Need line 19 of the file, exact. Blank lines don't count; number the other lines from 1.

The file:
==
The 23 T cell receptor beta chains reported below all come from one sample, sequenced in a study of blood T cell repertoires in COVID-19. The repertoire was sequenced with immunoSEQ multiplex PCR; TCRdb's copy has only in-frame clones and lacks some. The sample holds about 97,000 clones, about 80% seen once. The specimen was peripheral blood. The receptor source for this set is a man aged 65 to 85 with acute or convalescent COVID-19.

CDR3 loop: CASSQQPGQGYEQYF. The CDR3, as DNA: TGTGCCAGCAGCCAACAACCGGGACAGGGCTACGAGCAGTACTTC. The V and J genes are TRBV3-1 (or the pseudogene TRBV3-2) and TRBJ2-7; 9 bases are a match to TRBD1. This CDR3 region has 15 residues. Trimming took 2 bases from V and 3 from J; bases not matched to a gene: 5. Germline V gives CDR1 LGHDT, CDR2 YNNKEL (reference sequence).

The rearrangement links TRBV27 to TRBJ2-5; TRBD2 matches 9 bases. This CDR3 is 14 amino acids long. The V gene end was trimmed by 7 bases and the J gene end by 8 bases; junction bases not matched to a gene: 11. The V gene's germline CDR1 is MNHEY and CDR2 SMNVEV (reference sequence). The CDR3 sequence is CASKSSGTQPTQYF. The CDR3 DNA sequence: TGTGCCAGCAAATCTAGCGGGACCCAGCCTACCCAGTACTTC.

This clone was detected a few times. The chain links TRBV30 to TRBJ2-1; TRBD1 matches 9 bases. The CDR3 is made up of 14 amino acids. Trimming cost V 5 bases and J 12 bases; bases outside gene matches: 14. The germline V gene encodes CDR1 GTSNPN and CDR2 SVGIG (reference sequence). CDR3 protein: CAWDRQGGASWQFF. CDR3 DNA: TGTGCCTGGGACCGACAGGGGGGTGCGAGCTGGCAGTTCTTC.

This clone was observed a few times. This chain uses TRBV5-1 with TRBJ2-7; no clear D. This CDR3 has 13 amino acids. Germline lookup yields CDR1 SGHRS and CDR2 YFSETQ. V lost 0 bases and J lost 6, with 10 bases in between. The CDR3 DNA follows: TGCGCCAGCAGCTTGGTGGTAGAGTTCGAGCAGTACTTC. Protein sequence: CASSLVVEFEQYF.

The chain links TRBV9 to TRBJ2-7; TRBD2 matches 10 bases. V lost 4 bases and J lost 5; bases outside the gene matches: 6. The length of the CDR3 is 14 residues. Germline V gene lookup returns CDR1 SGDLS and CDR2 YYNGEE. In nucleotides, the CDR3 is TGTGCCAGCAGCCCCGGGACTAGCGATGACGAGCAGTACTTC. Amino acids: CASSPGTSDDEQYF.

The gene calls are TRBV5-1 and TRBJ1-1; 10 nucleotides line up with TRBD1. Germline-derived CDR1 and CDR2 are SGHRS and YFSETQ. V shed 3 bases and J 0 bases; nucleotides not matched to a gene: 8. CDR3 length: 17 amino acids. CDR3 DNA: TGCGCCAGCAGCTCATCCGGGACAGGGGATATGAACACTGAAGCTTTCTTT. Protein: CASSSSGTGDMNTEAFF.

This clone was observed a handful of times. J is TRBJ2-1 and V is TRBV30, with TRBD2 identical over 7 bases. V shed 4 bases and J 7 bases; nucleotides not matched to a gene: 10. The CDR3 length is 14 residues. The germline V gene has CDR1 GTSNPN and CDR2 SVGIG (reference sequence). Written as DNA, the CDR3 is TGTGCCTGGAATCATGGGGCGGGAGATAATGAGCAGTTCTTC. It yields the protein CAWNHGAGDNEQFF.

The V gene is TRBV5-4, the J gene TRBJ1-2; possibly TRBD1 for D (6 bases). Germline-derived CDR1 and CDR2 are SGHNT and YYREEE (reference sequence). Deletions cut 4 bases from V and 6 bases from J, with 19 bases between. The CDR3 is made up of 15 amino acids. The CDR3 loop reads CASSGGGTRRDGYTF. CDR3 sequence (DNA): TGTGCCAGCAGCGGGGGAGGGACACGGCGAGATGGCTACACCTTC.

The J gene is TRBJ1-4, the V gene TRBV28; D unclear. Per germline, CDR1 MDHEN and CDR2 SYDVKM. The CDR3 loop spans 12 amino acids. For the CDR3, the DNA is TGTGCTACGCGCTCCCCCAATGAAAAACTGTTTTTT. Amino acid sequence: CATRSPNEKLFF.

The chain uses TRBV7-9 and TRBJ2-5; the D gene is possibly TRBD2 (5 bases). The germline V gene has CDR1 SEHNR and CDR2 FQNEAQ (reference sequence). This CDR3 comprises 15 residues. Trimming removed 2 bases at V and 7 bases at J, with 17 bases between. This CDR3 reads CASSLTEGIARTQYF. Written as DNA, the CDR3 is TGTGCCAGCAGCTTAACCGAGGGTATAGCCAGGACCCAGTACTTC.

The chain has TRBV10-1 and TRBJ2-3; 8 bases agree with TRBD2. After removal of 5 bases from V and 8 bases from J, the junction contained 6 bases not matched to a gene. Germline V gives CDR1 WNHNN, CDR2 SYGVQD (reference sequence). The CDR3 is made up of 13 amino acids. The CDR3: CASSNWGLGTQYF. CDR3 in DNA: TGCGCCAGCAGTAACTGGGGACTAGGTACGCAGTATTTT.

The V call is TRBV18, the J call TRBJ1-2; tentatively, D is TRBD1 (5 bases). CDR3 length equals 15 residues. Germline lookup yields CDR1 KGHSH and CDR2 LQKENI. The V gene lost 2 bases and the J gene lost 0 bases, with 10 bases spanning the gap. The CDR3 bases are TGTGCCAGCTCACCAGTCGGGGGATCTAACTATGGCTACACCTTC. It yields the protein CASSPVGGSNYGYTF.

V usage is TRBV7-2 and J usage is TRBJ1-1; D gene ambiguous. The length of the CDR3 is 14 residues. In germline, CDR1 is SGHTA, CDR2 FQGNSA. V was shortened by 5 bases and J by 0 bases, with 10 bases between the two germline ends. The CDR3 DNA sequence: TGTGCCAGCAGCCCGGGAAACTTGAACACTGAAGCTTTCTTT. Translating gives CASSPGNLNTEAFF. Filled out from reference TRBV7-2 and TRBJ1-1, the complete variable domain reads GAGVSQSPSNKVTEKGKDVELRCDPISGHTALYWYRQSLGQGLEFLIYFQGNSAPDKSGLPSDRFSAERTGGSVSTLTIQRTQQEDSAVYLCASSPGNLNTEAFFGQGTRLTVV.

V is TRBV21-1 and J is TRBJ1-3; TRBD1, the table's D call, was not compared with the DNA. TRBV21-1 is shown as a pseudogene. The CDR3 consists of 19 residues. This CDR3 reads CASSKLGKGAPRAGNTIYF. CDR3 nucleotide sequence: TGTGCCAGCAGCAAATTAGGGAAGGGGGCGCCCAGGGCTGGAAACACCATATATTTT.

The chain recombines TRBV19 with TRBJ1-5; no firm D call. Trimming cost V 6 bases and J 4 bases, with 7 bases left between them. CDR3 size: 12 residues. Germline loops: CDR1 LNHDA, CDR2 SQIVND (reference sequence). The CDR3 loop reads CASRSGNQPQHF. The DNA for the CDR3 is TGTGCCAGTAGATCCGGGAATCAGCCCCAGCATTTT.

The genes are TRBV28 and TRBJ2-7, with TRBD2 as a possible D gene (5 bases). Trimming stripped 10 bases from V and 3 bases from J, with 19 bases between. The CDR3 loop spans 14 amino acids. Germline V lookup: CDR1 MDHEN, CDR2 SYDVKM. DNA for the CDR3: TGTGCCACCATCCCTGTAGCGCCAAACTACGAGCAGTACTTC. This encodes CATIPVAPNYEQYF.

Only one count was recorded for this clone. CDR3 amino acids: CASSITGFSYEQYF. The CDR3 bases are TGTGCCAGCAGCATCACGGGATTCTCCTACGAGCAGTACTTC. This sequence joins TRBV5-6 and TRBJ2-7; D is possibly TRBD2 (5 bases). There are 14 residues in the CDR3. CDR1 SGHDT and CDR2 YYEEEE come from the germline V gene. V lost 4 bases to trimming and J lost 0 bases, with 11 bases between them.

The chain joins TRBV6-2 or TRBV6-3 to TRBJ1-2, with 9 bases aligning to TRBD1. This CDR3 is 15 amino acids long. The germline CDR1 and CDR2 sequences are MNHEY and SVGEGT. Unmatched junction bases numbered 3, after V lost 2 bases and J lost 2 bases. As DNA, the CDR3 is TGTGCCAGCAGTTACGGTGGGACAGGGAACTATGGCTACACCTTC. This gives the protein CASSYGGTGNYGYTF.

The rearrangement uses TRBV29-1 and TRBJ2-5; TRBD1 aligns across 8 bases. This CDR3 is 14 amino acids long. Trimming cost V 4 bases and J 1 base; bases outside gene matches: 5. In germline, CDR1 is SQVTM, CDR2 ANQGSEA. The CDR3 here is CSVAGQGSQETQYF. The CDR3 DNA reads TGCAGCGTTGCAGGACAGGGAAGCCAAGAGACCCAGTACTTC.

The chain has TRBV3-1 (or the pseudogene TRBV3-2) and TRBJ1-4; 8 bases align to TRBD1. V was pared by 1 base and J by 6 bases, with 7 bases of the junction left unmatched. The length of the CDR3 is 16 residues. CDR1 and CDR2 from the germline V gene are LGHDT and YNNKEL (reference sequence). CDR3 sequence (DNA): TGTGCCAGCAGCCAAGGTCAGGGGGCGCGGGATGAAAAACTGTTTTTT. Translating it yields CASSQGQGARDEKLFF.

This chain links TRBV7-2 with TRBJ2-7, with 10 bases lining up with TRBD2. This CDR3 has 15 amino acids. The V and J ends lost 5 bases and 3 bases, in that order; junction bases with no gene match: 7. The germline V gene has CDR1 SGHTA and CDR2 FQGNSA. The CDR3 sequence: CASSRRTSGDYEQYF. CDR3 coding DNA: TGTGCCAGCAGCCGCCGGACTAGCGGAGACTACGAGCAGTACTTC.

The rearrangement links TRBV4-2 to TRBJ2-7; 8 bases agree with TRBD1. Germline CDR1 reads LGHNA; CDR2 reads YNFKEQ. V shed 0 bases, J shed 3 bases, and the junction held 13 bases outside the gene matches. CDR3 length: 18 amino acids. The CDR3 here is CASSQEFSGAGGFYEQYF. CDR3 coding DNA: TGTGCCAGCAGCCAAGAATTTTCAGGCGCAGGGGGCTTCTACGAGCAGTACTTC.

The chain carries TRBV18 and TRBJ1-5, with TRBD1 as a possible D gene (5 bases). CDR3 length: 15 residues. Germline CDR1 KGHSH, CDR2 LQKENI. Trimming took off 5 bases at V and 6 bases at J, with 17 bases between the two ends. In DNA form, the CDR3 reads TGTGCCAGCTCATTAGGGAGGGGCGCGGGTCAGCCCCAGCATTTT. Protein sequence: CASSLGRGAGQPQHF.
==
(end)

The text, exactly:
The chain joins TRBV6-2 or TRBV6-3 to TRBJ1-2, with 9 bases aligning to TRBD1. This CDR3 is 15 amino acids long. The germline CDR1 and CDR2 sequences are MNHEY and SVGEGT. Unmatched junction bases numbered 3, after V lost 2 bases and J lost 2 bases. As DNA, the CDR3 is TGTGCCAGCAGTTACGGTGGGACAGGGAACTATGGCTACACCTTC. This gives the protein CASSYGGTGNYGYTF.